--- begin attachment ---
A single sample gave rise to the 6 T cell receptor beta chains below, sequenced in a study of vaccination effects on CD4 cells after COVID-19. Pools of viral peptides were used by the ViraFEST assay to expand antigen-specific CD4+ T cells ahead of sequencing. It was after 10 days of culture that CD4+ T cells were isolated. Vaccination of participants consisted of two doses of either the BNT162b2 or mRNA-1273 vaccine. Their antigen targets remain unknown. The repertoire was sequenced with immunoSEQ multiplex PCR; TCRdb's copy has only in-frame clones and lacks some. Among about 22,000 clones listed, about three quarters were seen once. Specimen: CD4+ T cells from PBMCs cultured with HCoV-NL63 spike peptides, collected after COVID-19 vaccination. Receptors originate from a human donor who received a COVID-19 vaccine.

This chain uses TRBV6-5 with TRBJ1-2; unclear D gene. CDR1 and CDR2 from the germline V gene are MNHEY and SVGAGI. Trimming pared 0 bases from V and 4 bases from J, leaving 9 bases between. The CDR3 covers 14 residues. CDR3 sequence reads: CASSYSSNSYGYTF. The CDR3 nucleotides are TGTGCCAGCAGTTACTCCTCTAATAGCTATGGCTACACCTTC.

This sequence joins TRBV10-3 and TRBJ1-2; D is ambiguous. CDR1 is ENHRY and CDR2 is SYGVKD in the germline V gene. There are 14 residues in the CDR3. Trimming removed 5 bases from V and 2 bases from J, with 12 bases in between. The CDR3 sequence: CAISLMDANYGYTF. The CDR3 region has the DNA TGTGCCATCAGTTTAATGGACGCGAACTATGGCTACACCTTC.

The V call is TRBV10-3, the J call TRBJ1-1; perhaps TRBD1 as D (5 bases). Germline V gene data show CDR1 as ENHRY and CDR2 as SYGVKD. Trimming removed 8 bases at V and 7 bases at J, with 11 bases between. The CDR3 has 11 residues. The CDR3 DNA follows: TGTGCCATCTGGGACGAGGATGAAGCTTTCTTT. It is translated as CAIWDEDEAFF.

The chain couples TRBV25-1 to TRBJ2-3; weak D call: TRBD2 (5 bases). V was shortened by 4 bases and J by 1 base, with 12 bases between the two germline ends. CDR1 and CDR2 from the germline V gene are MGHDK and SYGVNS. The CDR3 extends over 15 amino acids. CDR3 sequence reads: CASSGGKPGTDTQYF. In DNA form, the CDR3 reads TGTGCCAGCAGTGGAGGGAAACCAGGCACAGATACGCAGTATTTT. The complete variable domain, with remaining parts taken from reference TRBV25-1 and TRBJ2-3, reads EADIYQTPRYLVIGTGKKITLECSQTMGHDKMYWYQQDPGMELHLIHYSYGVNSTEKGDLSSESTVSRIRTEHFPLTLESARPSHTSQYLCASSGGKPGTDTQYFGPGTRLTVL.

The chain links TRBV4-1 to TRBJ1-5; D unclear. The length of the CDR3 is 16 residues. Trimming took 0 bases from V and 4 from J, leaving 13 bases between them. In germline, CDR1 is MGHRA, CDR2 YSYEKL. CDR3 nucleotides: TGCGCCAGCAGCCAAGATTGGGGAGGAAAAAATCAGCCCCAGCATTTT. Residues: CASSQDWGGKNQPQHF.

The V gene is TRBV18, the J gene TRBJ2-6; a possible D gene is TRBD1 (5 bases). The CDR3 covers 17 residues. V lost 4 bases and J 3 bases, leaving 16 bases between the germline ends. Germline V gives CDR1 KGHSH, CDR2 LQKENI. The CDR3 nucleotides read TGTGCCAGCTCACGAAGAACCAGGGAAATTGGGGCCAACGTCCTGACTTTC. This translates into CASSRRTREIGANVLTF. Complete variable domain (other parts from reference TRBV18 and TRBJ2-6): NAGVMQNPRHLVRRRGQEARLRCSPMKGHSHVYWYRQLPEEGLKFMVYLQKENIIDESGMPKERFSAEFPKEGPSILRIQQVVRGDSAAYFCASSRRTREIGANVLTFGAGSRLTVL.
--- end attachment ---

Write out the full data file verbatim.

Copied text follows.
A single sample gave rise to the 6 T cell receptor beta chains below, sequenced in a study of vaccination effects on CD4 cells after COVID-19. Pools of viral peptides were used by the ViraFEST assay to expand antigen-specific CD4+ T cells ahead of sequencing. It was after 10 days of culture that CD4+ T cells were isolated. Vaccination of participants consisted of two doses of either the BNT162b2 or mRNA-1273 vaccine. Their antigen targets remain unknown. The repertoire was sequenced with immunoSEQ multiplex PCR; TCRdb's copy has only in-frame clones and lacks some. Among about 22,000 clones listed, about three quarters were seen once. Specimen: CD4+ T cells from PBMCs cultured with HCoV-NL63 spike peptides, collected after COVID-19 vaccination. Receptors originate from a human donor who received a COVID-19 vaccine.

This chain uses TRBV6-5 with TRBJ1-2; unclear D gene. CDR1 and CDR2 from the germline V gene are MNHEY and SVGAGI. Trimming pared 0 bases from V and 4 bases from J, leaving 9 bases between. The CDR3 covers 14 residues. CDR3 sequence reads: CASSYSSNSYGYTF. The CDR3 nucleotides are TGTGCCAGCAGTTACTCCTCTAATAGCTATGGCTACACCTTC.

This sequence joins TRBV10-3 and TRBJ1-2; D is ambiguous. CDR1 is ENHRY and CDR2 is SYGVKD in the germline V gene. There are 14 residues in the CDR3. Trimming removed 5 bases from V and 2 bases from J, with 12 bases in between. The CDR3 sequence: CAISLMDANYGYTF. The CDR3 region has the DNA TGTGCCATCAGTTTAATGGACGCGAACTATGGCTACACCTTC.

The V call is TRBV10-3, the J call TRBJ1-1; perhaps TRBD1 as D (5 bases). Germline V gene data show CDR1 as ENHRY and CDR2 as SYGVKD. Trimming removed 8 bases at V and 7 bases at J, with 11 bases between. The CDR3 has 11 residues. The CDR3 DNA follows: TGTGCCATCTGGGACGAGGATGAAGCTTTCTTT. It is translated as CAIWDEDEAFF.

The chain couples TRBV25-1 to TRBJ2-3; weak D call: TRBD2 (5 bases). V was shortened by 4 bases and J by 1 base, with 12 bases between the two germline ends. CDR1 and CDR2 from the germline V gene are MGHDK and SYGVNS. The CDR3 extends over 15 amino acids. CDR3 sequence reads: CASSGGKPGTDTQYF. In DNA form, the CDR3 reads TGTGCCAGCAGTGGAGGGAAACCAGGCACAGATACGCAGTATTTT. The complete variable domain, with remaining parts taken from reference TRBV25-1 and TRBJ2-3, reads EADIYQTPRYLVIGTGKKITLECSQTMGHDKMYWYQQDPGMELHLIHYSYGVNSTEKGDLSSESTVSRIRTEHFPLTLESARPSHTSQYLCASSGGKPGTDTQYFGPGTRLTVL.

The chain links TRBV4-1 to TRBJ1-5; D unclear. The length of the CDR3 is 16 residues. Trimming took 0 bases from V and 4 from J, leaving 13 bases between them. In germline, CDR1 is MGHRA, CDR2 YSYEKL. CDR3 nucleotides: TGCGCCAGCAGCCAAGATTGGGGAGGAAAAAATCAGCCCCAGCATTTT. Residues: CASSQDWGGKNQPQHF.

The V gene is TRBV18, the J gene TRBJ2-6; a possible D gene is TRBD1 (5 bases). The CDR3 covers 17 residues. V lost 4 bases and J 3 bases, leaving 16 bases between the germline ends. Germline V gives CDR1 KGHSH, CDR2 LQKENI. The CDR3 nucleotides read TGTGCCAGCTCACGAAGAACCAGGGAAATTGGGGCCAACGTCCTGACTTTC. This translates into CASSRRTREIGANVLTF. Complete variable domain (other parts from reference TRBV18 and TRBJ2-6): NAGVMQNPRHLVRRRGQEARLRCSPMKGHSHVYWYRQLPEEGLKFMVYLQKENIIDESGMPKERFSAEFPKEGPSILRIQQVVRGDSAAYFCASSRRTREIGANVLTFGAGSRLTVL.